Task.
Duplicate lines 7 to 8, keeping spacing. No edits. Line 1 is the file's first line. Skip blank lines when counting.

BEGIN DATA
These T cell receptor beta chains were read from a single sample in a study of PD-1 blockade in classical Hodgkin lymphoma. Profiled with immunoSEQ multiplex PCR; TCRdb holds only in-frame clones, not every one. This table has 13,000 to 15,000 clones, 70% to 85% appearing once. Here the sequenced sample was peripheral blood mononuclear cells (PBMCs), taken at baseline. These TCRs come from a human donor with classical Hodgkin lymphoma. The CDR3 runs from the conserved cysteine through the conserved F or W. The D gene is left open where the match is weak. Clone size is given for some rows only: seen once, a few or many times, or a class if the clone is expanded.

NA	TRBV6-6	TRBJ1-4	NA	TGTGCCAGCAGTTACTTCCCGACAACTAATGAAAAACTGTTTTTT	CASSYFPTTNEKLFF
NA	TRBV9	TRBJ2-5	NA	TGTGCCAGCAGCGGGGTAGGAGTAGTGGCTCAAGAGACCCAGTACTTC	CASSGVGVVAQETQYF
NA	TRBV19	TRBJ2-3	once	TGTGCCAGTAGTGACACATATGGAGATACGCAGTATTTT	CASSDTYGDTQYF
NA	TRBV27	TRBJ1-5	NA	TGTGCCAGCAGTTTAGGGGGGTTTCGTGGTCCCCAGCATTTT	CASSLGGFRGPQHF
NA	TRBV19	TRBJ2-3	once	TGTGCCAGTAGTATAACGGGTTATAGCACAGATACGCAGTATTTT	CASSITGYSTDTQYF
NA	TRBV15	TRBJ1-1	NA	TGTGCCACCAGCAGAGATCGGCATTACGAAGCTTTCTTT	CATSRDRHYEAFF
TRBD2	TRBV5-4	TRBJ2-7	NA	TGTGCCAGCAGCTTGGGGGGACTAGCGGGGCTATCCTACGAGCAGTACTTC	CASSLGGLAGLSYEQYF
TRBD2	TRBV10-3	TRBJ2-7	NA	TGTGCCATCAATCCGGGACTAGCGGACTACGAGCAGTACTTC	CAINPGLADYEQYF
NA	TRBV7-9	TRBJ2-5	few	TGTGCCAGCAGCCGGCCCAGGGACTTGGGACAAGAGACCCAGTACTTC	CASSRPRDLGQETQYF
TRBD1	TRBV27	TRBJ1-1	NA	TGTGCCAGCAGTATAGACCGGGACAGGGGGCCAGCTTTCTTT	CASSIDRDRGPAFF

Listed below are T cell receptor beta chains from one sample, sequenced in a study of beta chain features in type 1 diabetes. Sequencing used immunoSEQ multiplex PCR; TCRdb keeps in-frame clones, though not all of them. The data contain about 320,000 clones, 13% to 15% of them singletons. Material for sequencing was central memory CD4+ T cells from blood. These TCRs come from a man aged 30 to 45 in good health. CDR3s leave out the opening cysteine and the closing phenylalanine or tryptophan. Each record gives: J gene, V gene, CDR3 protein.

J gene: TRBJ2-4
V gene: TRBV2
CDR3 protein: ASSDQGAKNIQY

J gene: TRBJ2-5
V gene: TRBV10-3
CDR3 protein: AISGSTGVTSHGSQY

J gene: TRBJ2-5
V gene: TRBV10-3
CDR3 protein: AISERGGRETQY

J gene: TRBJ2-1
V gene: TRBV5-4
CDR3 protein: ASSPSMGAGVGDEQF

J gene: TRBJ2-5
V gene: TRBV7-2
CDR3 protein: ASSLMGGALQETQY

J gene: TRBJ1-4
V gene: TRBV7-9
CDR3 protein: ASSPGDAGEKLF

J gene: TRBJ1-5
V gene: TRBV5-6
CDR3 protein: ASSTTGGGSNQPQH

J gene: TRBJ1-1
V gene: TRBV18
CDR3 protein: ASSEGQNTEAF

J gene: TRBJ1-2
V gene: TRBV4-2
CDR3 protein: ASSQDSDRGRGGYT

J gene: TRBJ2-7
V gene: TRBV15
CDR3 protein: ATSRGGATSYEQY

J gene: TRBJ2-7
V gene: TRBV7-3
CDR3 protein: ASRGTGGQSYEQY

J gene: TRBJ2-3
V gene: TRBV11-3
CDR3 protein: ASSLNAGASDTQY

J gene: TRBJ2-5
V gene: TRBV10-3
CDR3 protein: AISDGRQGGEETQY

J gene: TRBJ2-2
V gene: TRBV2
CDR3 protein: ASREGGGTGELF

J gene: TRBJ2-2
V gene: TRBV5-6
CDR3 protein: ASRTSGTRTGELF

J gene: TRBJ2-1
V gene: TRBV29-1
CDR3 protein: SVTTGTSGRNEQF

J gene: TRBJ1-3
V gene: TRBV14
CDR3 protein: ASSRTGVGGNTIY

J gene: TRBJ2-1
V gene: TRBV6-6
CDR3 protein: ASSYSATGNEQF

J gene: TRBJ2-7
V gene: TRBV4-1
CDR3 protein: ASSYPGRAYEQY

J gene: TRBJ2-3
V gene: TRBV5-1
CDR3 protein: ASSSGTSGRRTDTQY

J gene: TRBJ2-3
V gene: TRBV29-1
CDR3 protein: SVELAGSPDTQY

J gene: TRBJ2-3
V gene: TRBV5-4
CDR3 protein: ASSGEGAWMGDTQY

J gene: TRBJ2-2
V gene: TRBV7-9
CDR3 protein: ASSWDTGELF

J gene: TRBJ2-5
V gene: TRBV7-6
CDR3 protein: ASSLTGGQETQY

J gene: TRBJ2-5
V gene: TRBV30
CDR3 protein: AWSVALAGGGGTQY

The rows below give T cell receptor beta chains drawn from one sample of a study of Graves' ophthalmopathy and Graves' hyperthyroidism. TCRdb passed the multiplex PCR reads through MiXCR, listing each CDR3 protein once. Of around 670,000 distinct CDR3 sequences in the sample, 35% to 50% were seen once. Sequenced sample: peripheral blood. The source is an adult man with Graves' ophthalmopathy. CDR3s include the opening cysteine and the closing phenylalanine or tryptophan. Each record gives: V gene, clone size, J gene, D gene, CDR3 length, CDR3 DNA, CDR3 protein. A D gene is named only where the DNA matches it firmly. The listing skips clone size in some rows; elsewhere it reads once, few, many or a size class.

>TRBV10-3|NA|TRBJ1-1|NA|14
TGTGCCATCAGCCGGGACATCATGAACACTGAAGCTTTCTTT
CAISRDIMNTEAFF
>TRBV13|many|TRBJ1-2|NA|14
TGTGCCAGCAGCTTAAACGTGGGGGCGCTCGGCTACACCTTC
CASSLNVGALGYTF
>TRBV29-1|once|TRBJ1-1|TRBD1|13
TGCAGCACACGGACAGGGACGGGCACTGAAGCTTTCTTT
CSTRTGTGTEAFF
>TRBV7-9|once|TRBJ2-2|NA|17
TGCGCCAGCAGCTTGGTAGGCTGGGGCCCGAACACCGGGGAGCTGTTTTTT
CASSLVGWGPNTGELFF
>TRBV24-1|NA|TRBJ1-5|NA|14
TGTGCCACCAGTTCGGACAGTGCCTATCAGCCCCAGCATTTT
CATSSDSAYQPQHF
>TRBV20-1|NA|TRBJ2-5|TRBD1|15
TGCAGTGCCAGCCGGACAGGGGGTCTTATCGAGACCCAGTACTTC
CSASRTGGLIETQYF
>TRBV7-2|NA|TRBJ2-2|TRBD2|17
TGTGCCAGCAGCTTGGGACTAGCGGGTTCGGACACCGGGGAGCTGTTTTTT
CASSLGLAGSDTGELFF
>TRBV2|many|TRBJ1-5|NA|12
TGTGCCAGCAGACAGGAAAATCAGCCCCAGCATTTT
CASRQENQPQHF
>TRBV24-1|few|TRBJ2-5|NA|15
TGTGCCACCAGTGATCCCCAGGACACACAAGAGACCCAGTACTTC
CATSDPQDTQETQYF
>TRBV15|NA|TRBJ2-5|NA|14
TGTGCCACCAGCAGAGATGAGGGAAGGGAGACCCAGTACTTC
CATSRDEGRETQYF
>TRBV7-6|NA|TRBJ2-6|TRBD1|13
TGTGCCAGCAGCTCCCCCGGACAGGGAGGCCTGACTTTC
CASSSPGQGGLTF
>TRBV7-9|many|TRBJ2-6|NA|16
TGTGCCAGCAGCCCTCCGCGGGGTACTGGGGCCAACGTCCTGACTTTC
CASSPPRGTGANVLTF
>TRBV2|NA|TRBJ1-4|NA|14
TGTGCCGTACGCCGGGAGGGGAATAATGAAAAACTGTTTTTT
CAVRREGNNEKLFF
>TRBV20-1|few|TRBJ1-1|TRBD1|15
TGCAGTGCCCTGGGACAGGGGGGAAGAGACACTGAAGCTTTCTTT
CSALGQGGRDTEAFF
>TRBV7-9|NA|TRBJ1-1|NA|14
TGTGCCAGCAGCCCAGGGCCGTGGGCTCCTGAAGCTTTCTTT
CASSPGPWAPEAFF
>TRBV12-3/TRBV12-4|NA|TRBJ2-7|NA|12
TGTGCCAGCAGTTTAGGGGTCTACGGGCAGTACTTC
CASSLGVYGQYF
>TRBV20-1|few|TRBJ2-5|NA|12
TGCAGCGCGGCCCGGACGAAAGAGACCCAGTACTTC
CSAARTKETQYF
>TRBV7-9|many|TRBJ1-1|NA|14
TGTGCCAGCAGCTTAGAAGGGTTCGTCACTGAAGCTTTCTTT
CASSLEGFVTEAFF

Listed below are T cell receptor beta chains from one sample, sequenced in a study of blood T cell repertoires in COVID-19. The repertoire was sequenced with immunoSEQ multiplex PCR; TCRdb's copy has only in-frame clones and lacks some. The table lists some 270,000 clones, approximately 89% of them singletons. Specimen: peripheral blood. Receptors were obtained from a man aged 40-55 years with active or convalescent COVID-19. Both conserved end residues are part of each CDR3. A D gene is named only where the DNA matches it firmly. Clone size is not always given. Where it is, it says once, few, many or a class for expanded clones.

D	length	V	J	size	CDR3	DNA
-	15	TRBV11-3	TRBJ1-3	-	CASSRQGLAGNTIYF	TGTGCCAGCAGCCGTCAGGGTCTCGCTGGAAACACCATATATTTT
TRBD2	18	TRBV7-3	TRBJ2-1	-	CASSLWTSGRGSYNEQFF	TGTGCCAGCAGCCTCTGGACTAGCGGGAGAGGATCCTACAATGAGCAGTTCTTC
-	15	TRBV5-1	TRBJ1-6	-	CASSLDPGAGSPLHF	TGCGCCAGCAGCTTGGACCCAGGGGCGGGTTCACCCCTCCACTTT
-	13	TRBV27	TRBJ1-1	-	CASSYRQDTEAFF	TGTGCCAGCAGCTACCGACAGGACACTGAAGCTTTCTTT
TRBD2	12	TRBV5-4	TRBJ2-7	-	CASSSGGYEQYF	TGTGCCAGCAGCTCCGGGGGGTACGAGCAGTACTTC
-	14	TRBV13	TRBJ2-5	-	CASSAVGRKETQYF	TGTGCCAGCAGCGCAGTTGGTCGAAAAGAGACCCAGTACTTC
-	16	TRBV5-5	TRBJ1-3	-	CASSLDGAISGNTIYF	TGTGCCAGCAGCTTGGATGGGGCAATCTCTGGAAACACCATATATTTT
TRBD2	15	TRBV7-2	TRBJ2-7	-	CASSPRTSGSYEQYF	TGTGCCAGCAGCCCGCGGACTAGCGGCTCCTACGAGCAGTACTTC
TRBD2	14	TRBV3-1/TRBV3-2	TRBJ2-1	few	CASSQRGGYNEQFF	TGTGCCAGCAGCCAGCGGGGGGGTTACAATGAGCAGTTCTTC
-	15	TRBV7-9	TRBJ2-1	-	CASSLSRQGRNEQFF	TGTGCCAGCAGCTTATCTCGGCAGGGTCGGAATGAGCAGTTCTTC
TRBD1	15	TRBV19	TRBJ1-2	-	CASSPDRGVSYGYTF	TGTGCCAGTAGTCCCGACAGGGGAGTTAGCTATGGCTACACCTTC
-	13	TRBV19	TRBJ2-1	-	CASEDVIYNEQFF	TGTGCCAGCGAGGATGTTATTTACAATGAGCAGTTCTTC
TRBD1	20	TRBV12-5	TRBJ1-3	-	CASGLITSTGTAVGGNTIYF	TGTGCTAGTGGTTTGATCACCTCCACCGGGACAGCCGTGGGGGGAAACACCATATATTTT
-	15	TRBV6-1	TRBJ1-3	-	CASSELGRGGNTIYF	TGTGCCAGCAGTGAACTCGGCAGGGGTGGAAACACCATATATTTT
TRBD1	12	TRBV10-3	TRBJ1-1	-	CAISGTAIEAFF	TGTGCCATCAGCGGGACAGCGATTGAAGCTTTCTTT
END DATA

NA	TRBV15	TRBJ1-1	NA	TGTGCCACCAGCAGAGATCGGCATTACGAAGCTTTCTTT	CATSRDRHYEAFF
TRBD2	TRBV5-4	TRBJ2-7	NA	TGTGCCAGCAGCTTGGGGGGACTAGCGGGGCTATCCTACGAGCAGTACTTC	CASSLGGLAGLSYEQYF